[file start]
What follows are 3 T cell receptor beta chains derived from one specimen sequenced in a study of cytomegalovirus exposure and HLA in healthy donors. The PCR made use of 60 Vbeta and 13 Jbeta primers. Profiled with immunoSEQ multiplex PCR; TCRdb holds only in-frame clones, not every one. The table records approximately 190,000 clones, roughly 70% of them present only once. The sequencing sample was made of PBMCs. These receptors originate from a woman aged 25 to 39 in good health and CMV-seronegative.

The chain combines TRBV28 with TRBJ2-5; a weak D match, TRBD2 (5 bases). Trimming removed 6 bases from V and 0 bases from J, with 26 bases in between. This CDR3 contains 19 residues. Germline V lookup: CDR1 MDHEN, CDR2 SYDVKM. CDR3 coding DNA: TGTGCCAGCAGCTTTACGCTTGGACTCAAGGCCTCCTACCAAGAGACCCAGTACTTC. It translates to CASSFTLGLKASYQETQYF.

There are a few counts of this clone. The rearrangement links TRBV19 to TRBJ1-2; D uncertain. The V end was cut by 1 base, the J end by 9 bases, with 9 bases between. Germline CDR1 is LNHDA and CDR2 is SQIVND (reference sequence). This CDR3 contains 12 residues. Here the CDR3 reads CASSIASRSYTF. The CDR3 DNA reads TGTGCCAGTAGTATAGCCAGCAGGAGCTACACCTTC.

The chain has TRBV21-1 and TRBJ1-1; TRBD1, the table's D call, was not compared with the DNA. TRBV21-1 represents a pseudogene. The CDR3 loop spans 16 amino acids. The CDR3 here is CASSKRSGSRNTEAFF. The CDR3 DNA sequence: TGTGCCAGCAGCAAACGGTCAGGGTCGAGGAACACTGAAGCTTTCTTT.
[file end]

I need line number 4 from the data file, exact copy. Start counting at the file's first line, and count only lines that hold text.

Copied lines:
The chain has TRBV21-1 and TRBJ1-1; TRBD1, the table's D call, was not compared with the DNA. TRBV21-1 represents a pseudogene. The CDR3 loop spans 16 amino acids. The CDR3 here is CASSKRSGSRNTEAFF. The CDR3 DNA sequence: TGTGCCAGCAGCAAACGGTCAGGGTCGAGGAACACTGAAGCTTTCTTT.